I’m also starting an organizing business. I think of niches where advertising and “networking” are well-established. New parents could be a good niche. There are free mags catering to parents in my city. An ad could be effective. Hospitals often give new parents a packet of local resource info when they leave the hospital. I’ll see if I can get a flyer put in. I’m first donating my services to a few people in my parent’s group to develop a before/after portfolio. I also just photographed the makeover of my fiancee’s garage! Hope this helps! Good luck!

  11. Eleanor says:

    I agree with all the suggestions already mentioned and would add the following:
    I would suggest 2 things – one is to join a business club or network of like-minded people who can support you in what you are setting out to do; secondly try it out on your existing network – friends, family, colleagues etc. Is hard to do but if you can ‘sell’ (your idea) to your peers, you can sell to anyone. And it will give you experience which will boost your confidence. Remember, one step at a time, usually taking the next step is enough to get you moving and one step often leads to another! It works for me.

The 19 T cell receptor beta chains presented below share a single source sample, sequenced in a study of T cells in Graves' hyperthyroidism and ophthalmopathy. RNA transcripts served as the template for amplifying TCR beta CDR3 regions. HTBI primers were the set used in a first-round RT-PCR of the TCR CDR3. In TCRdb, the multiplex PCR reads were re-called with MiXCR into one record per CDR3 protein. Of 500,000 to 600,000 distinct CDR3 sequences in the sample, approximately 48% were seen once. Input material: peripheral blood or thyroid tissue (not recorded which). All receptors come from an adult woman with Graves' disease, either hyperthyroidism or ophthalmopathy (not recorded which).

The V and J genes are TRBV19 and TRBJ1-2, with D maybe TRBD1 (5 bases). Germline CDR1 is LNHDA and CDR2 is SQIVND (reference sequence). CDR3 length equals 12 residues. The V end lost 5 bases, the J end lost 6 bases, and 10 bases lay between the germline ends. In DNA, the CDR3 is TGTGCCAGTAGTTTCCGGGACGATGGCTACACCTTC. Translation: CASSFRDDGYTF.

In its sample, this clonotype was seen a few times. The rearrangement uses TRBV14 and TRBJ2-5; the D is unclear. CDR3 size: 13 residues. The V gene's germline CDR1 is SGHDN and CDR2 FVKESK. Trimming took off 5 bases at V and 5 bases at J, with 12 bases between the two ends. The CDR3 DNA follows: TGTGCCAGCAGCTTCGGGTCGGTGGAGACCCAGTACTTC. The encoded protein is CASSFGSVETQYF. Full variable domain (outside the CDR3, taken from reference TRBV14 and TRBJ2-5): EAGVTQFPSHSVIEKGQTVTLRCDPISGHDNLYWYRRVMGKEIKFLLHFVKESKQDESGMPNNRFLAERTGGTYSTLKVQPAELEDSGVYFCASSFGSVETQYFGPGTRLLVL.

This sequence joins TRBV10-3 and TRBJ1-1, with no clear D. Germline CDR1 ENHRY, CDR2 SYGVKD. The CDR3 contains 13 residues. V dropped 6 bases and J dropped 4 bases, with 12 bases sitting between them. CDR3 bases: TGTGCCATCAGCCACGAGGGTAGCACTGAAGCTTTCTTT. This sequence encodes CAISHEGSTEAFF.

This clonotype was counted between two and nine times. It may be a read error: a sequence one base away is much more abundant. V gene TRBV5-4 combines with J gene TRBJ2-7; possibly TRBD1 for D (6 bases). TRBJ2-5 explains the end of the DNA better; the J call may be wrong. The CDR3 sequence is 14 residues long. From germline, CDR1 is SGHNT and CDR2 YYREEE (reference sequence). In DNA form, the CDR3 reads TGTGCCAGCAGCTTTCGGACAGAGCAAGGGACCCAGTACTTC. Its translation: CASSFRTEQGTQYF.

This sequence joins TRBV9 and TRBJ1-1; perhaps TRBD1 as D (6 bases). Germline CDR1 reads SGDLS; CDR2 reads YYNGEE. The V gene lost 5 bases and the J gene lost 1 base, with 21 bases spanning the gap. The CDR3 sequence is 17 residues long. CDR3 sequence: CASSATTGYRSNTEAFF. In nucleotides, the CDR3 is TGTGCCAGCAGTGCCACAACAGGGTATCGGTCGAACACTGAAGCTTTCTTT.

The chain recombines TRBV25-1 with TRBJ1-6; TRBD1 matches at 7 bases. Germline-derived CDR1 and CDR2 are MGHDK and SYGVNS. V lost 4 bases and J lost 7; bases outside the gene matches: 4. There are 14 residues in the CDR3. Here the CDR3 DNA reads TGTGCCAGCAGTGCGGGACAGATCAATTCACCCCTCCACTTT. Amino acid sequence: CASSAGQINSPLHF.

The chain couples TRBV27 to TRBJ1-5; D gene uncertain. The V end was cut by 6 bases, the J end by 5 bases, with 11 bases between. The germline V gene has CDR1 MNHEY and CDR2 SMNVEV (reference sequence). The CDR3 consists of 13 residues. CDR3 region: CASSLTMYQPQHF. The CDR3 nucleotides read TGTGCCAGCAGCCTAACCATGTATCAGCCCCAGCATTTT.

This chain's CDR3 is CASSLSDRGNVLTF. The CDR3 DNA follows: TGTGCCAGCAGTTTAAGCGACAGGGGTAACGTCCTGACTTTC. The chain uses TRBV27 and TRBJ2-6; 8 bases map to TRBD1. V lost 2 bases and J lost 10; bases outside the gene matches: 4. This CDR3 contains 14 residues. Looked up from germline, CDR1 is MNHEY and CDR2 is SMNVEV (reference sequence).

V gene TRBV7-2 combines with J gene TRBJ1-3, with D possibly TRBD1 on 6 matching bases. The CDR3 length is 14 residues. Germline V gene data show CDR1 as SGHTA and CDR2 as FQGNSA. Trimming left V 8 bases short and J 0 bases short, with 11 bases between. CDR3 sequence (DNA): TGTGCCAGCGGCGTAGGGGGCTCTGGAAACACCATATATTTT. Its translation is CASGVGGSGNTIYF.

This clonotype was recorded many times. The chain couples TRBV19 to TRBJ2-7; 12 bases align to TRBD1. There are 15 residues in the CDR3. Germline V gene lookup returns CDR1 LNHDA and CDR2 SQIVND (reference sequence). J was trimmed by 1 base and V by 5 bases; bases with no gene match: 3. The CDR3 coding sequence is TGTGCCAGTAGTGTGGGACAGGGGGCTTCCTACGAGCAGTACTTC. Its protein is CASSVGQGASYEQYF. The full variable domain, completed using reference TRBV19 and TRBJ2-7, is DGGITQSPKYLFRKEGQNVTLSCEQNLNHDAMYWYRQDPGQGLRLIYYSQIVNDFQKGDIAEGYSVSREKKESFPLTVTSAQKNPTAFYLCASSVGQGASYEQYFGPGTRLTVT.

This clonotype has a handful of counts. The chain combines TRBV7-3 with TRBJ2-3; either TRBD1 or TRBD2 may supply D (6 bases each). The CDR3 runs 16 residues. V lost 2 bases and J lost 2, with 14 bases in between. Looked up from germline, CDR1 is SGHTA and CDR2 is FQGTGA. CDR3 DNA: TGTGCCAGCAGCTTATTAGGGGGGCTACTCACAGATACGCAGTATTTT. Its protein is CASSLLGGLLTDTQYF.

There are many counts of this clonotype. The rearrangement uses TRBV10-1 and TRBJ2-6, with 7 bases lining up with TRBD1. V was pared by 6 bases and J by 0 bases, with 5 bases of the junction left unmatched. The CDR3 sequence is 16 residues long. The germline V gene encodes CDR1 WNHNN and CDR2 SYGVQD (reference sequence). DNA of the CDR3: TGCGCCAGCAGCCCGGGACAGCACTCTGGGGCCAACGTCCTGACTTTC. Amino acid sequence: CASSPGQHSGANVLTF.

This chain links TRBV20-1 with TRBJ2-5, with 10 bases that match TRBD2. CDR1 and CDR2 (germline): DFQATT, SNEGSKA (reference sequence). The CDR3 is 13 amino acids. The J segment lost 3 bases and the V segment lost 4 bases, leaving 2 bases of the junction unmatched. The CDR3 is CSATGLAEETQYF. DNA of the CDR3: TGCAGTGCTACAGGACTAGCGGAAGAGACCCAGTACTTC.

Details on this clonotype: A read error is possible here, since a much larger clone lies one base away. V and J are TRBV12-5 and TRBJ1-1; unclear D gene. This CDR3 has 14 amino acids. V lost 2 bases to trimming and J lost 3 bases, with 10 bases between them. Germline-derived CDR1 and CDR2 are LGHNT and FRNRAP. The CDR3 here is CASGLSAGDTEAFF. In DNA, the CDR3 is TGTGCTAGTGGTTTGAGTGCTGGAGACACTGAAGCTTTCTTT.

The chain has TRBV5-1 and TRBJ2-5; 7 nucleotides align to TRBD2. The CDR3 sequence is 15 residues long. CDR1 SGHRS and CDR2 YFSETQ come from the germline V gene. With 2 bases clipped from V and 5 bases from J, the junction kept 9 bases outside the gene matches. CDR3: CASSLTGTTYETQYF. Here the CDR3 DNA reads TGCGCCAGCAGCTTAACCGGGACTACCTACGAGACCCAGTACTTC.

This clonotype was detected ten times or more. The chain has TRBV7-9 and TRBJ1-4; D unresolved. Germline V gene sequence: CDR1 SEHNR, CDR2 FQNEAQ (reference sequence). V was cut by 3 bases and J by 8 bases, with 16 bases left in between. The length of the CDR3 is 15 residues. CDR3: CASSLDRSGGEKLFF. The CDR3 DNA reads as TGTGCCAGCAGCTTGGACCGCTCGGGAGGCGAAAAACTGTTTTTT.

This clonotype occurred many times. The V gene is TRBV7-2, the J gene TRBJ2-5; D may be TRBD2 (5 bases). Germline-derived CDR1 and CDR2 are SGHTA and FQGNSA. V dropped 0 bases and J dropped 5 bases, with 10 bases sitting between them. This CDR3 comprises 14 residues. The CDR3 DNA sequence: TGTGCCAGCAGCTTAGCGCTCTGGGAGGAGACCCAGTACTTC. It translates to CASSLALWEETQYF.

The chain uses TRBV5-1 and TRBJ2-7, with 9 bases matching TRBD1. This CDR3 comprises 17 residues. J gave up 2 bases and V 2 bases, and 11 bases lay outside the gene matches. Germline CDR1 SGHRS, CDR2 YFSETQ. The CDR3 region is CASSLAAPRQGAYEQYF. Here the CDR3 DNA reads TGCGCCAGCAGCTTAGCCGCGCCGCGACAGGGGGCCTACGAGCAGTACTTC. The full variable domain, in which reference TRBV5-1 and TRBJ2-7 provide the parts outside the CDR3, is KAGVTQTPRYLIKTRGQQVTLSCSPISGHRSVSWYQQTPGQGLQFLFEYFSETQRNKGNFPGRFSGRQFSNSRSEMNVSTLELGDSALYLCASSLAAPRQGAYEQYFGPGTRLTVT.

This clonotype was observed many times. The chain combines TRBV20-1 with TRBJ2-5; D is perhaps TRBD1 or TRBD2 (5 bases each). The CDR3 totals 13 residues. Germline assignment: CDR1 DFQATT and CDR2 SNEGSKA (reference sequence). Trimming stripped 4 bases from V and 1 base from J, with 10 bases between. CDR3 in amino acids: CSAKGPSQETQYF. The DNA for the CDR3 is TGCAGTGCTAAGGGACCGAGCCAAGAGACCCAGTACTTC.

12. Thyaga says:

    I belong to the hi-tech industry and i don’t know whether this book will be usefuil for Olivia or not. Once you get started and get your first few customers, how do u make the next Big leap – that is the crux of Geoffrey Moore’s book : Crossing the Chasm. Probably, that could help her too.


  13. Great advice, Pam. I’ve worked with quite a few folks who started by working for free and a testimonial. I often recommend people look to their friends, family, neighbors, etc. for potential clients. Then take them to lunch, and offer to provide services in exchange for a reference or testimonial (with the understanding that they give one ONLY if they are happy with the service).

    I worked with a woman is a similar situation as Olivia. She wanted to start doing custom flower arrangements /centerpieces, something she’d done as a hobby for about a year. She offered her pieces to friends to use at parties and other events to get exposure. She had her first clients within a few weeks.